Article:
Blue light destroys antibiotic-resistant staph infection

Jan 29, 2009

Two common strains of methicillin-resistant Staphylococcus aureus, commonly known as MRSA, were virtually eradicated in the laboratory by exposing them to a wavelength of blue light, in a process called photo-irradiation that is described in a paper published online ahead of print in Photomedicine and Laser Surgery. The article will appear in the April 2009 issue (Volume 27, Number 2) of the peer-reviewed journal published by Mary Ann Liebert, Inc.

Antibiotic-resistant bacterial infections represent an important and increasing public health threat. At present, fewer than 5% of staphylococcal strains are susceptible to penicillin, while approximately 40%-50% of Staph aureus isolated have developed resistance to newer semisynthetic antibiotics such as methicillin as well.

Chukuka S. Enwemeka, Deborah Williams, Sombiri K. Enwemeka, Steve Hollosi, and David Yens from the New York Institute of Technology (Old Westbury, NY) had previously demonstrated that photo-irradiation using 405-nm light destroys MRSA strains grown in culture. In the current study, "Blue 470-nm Light Kills Methicillin-Resistant Staphylococcus aureus (MRSA) in Vitro," the authors exposed bacterial colonies of MRSA to various doses of 470-nm light, which emits no UV radiation.

The two MRSA populations studied—the US-300 strain of CA-MRSA and the IS-853 strain of HA-MRSA—represent prominent community-acquired and hospital-acquired strains, respectively.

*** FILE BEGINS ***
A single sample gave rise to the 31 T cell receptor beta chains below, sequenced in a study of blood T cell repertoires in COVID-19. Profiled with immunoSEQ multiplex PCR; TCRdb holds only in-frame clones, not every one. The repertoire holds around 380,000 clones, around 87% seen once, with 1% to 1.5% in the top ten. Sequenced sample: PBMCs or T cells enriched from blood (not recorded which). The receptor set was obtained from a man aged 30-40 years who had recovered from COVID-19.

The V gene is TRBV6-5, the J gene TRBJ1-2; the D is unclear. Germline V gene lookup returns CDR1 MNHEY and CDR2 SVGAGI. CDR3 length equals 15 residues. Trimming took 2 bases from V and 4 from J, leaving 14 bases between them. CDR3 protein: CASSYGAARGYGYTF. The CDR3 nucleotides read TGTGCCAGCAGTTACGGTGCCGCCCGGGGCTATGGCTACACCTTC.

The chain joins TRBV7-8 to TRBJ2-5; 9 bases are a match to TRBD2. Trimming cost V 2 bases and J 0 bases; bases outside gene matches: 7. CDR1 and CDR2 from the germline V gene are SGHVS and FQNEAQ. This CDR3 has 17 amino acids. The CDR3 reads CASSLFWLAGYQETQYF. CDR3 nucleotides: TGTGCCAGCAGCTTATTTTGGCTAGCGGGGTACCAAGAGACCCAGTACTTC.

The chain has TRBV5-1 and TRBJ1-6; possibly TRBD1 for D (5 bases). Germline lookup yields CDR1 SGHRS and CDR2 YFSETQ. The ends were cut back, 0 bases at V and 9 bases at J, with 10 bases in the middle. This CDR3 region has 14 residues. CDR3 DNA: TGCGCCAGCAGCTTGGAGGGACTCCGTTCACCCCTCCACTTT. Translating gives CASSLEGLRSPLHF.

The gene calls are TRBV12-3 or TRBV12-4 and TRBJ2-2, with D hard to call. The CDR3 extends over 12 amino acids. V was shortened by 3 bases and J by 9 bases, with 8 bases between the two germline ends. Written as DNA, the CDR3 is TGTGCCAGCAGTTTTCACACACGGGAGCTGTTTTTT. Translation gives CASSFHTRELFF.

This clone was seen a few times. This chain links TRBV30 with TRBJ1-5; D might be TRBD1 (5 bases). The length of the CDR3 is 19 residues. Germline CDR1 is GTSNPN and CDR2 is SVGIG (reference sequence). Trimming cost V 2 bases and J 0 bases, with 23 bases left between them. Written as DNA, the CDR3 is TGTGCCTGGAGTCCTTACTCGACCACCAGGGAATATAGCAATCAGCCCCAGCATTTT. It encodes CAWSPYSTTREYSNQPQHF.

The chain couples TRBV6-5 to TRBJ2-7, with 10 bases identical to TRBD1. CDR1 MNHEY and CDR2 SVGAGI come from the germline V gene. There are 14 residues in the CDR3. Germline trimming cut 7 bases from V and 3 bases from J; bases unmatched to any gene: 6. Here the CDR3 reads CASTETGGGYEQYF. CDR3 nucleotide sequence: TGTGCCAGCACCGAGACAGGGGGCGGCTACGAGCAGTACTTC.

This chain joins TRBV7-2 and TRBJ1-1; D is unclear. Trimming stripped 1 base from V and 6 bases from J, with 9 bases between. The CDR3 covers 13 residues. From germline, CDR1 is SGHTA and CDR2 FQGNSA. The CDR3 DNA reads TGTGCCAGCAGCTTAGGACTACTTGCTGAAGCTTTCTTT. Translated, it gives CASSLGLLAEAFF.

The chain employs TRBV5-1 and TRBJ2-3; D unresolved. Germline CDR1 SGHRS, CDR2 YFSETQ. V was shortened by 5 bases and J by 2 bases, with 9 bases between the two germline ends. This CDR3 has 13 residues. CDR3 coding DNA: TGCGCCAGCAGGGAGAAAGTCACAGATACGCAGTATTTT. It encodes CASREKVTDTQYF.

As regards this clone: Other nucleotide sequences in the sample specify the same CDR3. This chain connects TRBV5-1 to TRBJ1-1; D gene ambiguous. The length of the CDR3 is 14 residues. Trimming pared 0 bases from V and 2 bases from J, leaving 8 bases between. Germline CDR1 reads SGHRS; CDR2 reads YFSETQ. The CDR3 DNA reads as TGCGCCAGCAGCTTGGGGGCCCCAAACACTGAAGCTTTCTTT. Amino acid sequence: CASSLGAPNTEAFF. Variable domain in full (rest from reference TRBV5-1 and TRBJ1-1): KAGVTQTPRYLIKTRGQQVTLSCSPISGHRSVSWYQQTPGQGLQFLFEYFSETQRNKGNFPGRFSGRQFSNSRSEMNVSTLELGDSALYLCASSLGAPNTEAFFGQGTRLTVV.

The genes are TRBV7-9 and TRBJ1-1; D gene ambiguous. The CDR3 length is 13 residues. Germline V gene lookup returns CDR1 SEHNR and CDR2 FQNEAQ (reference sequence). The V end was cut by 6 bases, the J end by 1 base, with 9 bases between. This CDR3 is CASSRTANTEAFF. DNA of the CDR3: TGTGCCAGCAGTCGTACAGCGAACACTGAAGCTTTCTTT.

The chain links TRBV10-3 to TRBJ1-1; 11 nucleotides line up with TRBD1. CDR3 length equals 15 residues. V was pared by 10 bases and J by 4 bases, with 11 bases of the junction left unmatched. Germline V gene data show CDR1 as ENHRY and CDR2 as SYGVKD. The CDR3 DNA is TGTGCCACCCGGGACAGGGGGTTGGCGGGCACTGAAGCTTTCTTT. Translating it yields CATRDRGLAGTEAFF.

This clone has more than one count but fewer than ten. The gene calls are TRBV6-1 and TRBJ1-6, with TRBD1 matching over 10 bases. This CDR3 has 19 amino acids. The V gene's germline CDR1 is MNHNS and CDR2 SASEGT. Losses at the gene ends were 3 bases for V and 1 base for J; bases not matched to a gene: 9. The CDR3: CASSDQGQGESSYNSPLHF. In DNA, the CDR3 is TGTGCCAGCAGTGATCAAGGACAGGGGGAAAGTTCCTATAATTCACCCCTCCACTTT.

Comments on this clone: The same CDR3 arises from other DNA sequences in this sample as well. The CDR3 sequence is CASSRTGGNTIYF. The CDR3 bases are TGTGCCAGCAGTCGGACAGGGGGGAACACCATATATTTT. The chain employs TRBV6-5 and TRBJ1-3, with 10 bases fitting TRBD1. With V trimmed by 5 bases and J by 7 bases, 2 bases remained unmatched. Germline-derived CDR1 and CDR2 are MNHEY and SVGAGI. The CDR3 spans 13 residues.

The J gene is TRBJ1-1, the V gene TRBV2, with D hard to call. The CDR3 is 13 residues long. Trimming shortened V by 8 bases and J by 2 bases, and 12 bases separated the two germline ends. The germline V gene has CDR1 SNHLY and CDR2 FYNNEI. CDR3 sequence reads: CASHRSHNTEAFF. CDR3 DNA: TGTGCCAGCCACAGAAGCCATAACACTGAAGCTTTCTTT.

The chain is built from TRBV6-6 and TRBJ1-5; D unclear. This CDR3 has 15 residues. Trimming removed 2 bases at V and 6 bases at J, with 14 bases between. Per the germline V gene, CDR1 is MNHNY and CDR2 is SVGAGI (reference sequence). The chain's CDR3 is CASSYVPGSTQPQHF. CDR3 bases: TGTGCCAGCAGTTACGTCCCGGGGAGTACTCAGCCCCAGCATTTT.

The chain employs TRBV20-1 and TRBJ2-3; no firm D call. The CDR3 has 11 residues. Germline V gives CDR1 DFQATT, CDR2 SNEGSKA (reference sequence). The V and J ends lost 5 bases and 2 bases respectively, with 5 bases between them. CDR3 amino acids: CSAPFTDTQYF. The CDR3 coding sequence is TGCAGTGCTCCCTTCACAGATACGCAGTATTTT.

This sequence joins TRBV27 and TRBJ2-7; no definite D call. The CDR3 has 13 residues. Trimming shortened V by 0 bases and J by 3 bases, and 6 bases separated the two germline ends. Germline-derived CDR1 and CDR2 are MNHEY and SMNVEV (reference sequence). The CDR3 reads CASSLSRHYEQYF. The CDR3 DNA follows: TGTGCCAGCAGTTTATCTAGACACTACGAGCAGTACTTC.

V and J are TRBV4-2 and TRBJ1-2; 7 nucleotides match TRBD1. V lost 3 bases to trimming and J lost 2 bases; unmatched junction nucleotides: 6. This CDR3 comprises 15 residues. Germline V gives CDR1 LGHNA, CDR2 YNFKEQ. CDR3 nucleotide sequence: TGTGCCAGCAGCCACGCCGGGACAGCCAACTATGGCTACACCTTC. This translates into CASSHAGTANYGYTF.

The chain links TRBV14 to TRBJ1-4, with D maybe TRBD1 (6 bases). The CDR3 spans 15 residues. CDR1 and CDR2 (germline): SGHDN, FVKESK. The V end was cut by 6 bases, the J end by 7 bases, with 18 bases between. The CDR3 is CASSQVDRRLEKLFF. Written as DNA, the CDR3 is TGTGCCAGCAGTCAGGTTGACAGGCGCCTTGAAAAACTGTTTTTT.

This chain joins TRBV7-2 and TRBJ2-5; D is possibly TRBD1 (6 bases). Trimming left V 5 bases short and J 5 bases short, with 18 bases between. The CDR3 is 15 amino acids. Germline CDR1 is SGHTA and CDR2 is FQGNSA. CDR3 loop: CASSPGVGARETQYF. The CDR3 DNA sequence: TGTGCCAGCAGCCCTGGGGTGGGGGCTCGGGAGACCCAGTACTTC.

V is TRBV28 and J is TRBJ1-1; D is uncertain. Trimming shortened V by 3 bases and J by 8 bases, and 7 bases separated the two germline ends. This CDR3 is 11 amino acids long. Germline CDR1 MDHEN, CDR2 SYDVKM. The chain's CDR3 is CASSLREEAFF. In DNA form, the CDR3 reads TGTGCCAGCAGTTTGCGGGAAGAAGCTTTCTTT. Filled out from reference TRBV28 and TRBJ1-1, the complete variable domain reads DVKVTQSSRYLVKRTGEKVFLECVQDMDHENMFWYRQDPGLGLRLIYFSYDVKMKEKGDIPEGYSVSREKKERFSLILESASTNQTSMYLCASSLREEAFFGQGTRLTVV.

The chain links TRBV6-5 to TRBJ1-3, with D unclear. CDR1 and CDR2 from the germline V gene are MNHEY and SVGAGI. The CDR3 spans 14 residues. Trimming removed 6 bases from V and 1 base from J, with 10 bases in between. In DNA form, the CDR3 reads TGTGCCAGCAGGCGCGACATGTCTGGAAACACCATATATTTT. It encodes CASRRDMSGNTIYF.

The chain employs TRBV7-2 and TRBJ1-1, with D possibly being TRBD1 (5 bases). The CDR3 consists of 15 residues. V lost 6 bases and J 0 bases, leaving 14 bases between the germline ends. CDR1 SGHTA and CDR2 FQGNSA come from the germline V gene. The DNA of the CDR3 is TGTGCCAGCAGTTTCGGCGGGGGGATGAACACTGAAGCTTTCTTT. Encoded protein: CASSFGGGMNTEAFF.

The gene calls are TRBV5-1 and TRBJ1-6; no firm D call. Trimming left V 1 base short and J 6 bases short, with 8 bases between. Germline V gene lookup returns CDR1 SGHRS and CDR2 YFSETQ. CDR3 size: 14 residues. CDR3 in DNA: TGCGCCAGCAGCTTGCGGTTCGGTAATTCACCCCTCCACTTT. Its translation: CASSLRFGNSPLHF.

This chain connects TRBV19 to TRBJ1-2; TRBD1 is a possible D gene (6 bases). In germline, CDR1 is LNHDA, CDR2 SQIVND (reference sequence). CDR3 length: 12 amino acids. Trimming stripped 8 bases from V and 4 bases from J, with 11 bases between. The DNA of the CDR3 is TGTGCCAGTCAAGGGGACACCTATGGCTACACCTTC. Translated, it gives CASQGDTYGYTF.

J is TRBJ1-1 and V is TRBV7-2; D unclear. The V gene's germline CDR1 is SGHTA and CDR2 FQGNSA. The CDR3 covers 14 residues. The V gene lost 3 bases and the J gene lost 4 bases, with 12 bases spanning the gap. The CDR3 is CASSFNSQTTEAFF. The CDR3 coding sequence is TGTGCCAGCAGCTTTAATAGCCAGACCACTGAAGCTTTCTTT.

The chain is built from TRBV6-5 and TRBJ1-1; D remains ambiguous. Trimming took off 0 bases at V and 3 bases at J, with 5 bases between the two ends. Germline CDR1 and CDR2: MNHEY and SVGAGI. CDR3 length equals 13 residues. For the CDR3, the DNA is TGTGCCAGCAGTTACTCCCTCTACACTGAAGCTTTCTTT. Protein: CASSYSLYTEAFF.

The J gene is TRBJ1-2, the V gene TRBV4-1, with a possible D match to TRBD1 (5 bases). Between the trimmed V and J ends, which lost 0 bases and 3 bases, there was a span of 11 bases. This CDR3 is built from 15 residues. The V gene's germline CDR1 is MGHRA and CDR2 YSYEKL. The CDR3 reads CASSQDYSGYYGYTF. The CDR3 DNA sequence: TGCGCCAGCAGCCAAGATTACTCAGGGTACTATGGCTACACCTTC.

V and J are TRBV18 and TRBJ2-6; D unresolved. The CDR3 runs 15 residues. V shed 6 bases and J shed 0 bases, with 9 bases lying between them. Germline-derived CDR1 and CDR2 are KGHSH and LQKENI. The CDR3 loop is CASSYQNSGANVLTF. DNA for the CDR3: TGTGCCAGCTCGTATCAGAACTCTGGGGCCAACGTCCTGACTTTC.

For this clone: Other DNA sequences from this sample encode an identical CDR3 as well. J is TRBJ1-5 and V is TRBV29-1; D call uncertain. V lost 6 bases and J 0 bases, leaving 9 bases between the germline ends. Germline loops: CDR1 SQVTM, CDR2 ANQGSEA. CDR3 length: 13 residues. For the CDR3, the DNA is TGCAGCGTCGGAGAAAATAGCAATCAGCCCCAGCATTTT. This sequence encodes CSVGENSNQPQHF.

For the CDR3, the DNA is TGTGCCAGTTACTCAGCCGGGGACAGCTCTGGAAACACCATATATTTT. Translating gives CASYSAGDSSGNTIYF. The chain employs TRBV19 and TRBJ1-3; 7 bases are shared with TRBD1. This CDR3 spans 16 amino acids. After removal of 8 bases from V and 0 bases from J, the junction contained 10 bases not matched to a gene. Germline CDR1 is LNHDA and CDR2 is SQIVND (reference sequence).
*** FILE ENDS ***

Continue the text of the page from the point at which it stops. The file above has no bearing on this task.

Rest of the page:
The authors report that the higher the dose of 470-nm blue light, the more bacteria were killed. High-dose photo-irradiation was able to destroy 90.4% of the US-300 colonies and the IS-853 colonies. The effectiveness of blue light in vitro suggests that it should also be effective in human cases of MRSA infection, and particularly in cutaneous and subcutaneous infections.

"It is inspiring that an inexpensive naturally visible wavelength of light can eradicate two common strains of MRSA. Developing strategies that are capable of destroying MRSA, using mechanisms that would not lead to further antibiotic resistance, is timely and important for us and our patients," says Chukuka S. Enwemeka, PhD, FACSM, Co-Editor-in-Chief of the Journal and first author of the study.

The paper is available free online at www.liebertpub.com/pho.

Source: Mary Ann Liebert

Explore further: Most people want it, but the UK isn't ready to legalise assisted dying

Related Stories

Ecologists develop new method for mapping poaching threats

14 minutes ago

Ecologists from the University of York, together with the Wildlife Conservation Society (WCS) and the Uganda Wildlife Authority (UWA), have developed a new method to better identify where poachers operate in protected areas.

Estuaries protect Dungeness crabs from deadly parasites

14 minutes ago

Parasitic worms can pose a serious threat to the Dungeness crab, a commercially important fishery species found along the west coast of North America. The worms are thought to have caused or contributed to ...

Top UK scientists warn against EU exit

18 minutes ago

A group of leading British scientists including Nobel-winning geneticist Paul Nurse warned leaving the European Union could threaten research funding, in a letter published in The Times newspaper on Friday.

Adult dating website hack exposes personal data

4 minutes ago

A data breach at a website billed as "the world's largest sex and swinger" community may expose personal and sexual information on millions of users worldwide, a report said Friday.

Recommended for you

User comments : 0

Please sign in to add a comment. Registration is free, and takes less than a minute. Read more

Click here to reset your password.
Sign in to get notified via email when new comments are made.